Interpol chief impersonated on Facebook

In a speech in Hong Kong arguing that cybercrime may be "one of the most dangerous criminal threats ever," and detailing his organization’s efforst to counter it, Interpol Chief Ronald K. Noble told this harrowing tale of his own brush with online identity theft:  [E]ven with the best standards in place, security incidents can always ...

By , a former associate editor at Foreign Policy.
564314_noble2.jpg
564314_noble2.jpg

In a speech in Hong Kong arguing that cybercrime may be "one of the most dangerous criminal threats ever," and detailing his organization's efforst to counter it, Interpol Chief Ronald K. Noble told this harrowing tale of his own brush with online identity theft: 

[E]ven with the best standards in place, security incidents can always happen.

Just recently INTERPOL’s Information Security Incident Response Team discovered two Facebook profiles attempting to assume my identity as INTERPOL’s Secretary General.

In a speech in Hong Kong arguing that cybercrime may be "one of the most dangerous criminal threats ever," and detailing his organization’s efforst to counter it, Interpol Chief Ronald K. Noble told this harrowing tale of his own brush with online identity theft: 

[E]ven with the best standards in place, security incidents can always happen.

Just recently INTERPOL’s Information Security Incident Response Team discovered two Facebook profiles attempting to assume my identity as INTERPOL’s Secretary General.

One of the impersonators was using this profile to try to obtain information on fugitives
targeted during our recent Operation Infra Red. This Operation was bringing investigators from 29 member countries at the INTERPOL General Secretariat to exchange information on international fugitives and lead to more than 130 arrests in 32 countries.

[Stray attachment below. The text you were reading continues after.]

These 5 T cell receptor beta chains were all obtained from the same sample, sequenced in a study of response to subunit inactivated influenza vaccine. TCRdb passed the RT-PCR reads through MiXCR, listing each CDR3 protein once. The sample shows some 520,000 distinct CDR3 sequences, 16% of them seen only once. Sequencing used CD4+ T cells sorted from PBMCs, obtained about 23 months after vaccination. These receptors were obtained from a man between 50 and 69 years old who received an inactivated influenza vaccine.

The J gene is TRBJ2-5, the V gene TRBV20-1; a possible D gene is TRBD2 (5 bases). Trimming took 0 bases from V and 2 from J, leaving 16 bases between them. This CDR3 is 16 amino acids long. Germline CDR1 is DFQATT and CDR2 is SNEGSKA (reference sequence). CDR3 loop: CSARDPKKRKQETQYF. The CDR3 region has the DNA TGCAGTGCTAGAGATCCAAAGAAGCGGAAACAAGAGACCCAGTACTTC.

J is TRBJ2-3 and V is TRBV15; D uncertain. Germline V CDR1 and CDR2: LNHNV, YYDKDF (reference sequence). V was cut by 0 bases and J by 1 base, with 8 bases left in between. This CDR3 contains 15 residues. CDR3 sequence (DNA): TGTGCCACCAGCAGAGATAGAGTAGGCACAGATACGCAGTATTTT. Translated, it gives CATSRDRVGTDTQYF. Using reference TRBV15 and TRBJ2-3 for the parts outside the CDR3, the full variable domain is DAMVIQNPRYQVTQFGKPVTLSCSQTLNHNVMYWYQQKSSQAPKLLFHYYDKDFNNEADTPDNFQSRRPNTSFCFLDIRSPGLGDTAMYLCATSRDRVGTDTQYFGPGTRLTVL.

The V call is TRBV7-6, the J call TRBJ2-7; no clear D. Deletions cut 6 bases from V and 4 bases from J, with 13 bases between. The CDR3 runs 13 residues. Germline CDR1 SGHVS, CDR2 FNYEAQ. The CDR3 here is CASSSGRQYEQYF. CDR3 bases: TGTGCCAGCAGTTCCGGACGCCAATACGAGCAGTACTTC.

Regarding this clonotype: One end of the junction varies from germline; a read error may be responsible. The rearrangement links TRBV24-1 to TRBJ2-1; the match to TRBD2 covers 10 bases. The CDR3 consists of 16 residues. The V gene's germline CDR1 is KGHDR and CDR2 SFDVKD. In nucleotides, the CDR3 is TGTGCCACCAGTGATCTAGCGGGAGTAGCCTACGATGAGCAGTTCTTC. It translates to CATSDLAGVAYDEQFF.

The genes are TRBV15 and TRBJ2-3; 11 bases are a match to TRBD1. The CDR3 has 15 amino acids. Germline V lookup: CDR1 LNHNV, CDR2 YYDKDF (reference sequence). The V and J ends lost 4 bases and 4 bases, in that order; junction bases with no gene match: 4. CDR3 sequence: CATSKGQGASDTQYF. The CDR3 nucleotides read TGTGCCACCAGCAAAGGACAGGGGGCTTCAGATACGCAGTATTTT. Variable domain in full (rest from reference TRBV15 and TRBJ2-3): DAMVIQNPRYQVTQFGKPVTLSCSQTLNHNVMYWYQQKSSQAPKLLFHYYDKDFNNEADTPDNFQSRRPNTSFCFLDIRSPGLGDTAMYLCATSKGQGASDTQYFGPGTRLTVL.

Noble didn’t go into details about how much success the cyberfraudsters got with their ruse — some of the press reports have been a tad misleading in this regard — but frankly, if this is the level cybercriminals are operating on, I don’t think we have much to worry about. 

It’s perfectly fine that Noble has an official Facebook profile,  but I would certainly hope he’s not using it to share and obtain information with other law enforcement officials. I’m trying to imagine how the fake Ronald Nobles would go about trying to deceive their marks: "Hey there, it’s Ron from Interpol. Just postin’ on ur wall to see how that big organized crime investigation is going. Please send me all the deets including names of suspects and plans for future operations! TTYL!!!"

If fake Facebook pages are really a threat to Interpol security, they probably have bigger things to worry about.  

Joshua Keating was an associate editor at Foreign Policy. Twitter: @joshuakeating

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